What to do when your MODFLOW MT3D contaminant plume doesn’t migrate?


This is a problem that every hydrogeologist – numerical modeler has faced many times over his/her professional career independently from the theoretical background and skills with the code, graphical user interface or Python library. 

The solitude psychological problem

Facing a problem like this or others related to groundwater modeling could be diagnosed as a period of high stress that lasts over days or weeks until the problem it’s solved. The term “solitude” comes from the “einsamkeit” – loneliness in the work of numerical modelers. Most students, researchers or professionals have few options of direct and effective support from their teachers or colleagues; therefore the problem solution process involves a violent mix of trial and error, partial documentation review, and questions to our blog.

We know the ground of this problem, although we can come up with an effective solution or an alternative plan; we just can give a checklist of the main issues related to plume migration.

When your contaminant plume doesn’t migrate

We don’t know why groundwater “flows” and a contaminant plume “migrates” when both move on the aquifer system. After you construct you model geometry, setup the flow boundary condition, specify your transport package, define your contaminant sources, run your MODFLOW flow model and then run your MT3D model (or even your MT3DMS model) you will find that there is no plume, none, nada, nichts. 

The most rational thing could be to read the .list file for flow information or the .mls for transport information however, taking into consideration the stress involved, the chances of a careful and conscious review are scarce. To overcome this problem we have developed a list of the most common issues when your plume doest migrate.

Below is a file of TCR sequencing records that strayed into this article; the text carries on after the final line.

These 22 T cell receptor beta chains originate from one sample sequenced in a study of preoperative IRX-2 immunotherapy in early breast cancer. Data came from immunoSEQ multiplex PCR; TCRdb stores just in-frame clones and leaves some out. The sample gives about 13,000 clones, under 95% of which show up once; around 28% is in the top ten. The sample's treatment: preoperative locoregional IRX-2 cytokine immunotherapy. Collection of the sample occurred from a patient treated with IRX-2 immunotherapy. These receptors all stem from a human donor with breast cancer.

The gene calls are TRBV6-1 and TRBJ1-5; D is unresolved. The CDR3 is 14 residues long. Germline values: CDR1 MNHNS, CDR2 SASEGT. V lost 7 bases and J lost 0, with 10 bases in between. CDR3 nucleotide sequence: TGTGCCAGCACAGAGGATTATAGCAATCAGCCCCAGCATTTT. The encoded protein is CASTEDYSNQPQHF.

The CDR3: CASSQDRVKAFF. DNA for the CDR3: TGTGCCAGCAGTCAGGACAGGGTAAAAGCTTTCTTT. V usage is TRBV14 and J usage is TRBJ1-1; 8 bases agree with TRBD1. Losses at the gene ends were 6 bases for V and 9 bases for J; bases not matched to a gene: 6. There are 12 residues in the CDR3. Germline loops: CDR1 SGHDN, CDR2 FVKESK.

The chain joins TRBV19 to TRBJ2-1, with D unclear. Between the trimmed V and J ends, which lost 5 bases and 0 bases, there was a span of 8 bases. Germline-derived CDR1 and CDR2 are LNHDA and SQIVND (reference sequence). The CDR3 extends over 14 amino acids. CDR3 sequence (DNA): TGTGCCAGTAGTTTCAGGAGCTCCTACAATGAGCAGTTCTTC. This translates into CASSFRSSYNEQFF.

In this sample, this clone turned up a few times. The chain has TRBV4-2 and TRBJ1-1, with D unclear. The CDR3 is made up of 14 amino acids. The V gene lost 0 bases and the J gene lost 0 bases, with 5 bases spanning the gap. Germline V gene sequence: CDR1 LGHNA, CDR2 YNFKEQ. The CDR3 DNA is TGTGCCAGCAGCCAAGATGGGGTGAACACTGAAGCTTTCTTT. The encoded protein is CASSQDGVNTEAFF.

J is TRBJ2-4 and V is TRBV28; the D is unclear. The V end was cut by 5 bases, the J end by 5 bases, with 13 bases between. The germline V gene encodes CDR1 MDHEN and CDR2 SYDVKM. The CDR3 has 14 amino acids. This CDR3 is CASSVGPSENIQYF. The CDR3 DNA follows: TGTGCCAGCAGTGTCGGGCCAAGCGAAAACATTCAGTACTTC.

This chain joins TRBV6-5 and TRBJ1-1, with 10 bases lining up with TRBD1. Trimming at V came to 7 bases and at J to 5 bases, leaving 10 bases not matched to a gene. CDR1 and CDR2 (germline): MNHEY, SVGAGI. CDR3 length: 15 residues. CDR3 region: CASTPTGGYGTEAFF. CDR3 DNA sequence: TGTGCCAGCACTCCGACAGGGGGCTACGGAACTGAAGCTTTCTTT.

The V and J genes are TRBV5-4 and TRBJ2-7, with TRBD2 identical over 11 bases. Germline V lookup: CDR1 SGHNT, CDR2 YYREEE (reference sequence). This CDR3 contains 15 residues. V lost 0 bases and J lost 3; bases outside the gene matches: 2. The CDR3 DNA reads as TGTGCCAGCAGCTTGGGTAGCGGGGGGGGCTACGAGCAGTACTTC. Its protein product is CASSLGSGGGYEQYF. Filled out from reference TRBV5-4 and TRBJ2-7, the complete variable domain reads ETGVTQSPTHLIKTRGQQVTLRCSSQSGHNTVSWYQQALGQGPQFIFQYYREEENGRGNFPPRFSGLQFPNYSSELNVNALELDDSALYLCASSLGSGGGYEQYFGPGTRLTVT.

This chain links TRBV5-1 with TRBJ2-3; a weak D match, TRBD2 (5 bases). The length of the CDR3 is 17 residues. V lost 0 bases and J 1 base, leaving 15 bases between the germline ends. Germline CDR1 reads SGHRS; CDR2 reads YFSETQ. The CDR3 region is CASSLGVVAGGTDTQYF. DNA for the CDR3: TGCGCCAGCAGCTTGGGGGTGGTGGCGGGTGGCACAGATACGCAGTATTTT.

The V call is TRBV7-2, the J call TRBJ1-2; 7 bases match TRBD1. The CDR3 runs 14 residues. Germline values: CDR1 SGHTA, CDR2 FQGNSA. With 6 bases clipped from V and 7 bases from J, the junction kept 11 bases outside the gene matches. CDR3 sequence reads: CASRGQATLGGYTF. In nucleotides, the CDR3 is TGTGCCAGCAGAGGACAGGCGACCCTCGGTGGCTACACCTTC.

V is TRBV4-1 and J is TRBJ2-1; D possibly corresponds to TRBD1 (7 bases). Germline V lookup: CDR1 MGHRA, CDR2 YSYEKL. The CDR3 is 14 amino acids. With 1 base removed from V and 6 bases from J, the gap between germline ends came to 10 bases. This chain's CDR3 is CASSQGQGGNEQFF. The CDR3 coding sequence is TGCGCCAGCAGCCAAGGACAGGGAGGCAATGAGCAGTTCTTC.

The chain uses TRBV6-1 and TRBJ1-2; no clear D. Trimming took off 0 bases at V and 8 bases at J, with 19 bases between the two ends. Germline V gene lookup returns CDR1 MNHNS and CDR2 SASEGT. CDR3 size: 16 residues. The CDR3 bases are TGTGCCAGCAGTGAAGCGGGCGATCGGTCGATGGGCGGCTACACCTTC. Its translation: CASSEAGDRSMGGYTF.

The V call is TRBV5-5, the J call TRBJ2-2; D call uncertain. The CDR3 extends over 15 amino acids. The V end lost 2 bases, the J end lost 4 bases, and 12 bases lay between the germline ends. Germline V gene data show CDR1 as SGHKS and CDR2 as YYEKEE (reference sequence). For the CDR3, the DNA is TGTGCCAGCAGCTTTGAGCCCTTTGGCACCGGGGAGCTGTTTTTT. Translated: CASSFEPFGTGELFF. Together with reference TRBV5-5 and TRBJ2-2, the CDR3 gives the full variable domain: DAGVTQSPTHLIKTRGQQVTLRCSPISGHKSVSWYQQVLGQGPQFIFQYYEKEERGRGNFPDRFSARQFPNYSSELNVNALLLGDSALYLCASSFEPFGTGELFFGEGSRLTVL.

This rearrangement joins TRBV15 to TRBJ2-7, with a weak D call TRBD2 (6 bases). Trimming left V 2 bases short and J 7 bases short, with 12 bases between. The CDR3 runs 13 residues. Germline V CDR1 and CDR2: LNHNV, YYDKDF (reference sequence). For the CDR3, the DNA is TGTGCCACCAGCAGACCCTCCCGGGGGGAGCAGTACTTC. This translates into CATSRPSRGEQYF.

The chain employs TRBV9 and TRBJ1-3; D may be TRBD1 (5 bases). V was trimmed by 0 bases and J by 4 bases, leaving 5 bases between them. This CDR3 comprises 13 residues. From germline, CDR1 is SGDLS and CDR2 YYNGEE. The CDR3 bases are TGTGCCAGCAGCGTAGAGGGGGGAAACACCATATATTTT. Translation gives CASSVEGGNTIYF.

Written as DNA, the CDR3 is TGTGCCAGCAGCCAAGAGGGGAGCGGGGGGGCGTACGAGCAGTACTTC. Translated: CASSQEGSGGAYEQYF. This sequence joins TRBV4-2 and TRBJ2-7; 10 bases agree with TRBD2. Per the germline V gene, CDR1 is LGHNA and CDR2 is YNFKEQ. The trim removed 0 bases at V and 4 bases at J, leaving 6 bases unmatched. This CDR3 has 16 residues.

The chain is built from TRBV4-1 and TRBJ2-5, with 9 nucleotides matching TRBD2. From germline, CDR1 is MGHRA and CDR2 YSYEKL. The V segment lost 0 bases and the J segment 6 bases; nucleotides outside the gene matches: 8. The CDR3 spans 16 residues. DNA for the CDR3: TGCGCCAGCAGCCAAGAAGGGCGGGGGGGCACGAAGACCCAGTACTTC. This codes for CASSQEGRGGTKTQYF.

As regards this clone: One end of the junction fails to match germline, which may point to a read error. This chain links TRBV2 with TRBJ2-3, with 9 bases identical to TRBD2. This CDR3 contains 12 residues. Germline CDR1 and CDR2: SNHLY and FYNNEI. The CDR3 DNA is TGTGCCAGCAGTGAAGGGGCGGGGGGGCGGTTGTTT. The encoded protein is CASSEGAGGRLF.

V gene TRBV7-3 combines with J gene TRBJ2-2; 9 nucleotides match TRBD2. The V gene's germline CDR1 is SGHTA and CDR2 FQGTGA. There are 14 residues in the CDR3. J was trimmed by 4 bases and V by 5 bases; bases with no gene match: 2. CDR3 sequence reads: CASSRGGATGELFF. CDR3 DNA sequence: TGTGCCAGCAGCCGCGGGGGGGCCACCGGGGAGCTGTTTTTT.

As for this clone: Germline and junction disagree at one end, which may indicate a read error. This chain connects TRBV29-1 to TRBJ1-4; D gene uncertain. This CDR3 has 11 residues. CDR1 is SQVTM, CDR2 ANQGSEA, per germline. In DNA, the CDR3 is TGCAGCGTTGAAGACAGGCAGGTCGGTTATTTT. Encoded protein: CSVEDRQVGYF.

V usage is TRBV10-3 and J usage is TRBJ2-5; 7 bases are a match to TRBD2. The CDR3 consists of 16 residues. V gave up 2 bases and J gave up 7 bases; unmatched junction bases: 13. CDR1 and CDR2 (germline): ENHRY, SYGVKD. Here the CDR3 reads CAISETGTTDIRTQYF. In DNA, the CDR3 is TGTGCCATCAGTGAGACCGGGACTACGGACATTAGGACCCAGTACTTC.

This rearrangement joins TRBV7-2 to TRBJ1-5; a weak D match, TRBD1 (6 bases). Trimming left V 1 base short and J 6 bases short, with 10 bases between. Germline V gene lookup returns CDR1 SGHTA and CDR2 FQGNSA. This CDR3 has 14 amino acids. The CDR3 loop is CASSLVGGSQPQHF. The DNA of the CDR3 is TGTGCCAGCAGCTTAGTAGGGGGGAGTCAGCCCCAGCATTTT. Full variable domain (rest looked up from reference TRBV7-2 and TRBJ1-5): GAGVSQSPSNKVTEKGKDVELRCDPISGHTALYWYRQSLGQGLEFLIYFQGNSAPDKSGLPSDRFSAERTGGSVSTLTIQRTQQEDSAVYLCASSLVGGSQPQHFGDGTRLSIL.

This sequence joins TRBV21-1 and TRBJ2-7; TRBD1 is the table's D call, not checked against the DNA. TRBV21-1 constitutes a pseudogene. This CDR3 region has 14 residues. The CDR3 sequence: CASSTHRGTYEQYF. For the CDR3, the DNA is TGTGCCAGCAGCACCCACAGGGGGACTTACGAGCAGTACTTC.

Perfection requires a hand of time as well as contaminant plume migration

We have to change our schema of temporal discretization related to seconds, days, months to  lustrum, decades or even centuries when we deal with contaminant plumes since they take lots of time to migrate. 

Check the cell size

A contaminant plume could be migrating, but the whole plume extension can fit on the cell and you will have just one concentration value. 

Review your K

If you are working on granular aquifers, you might see some migration after some months, but if you are dealing with low K aquifers that migration could be minimal.

Are you applying enough contaminant mass flux?

Depending on the source type and the related boundary condition the resulting mass flux (flow x concentration) can be so small to produce a contaminant migration or the concentration values would be very small.

Have you specified enough iterations for your MT3D model?

A common error on modeling contaminant plumes where the iterations for the transport model are not enough to complete the simulation of the contaminant plume. The maximum transport steps per flow step (MXSTRN) has to be large to reach the end of the transport step.

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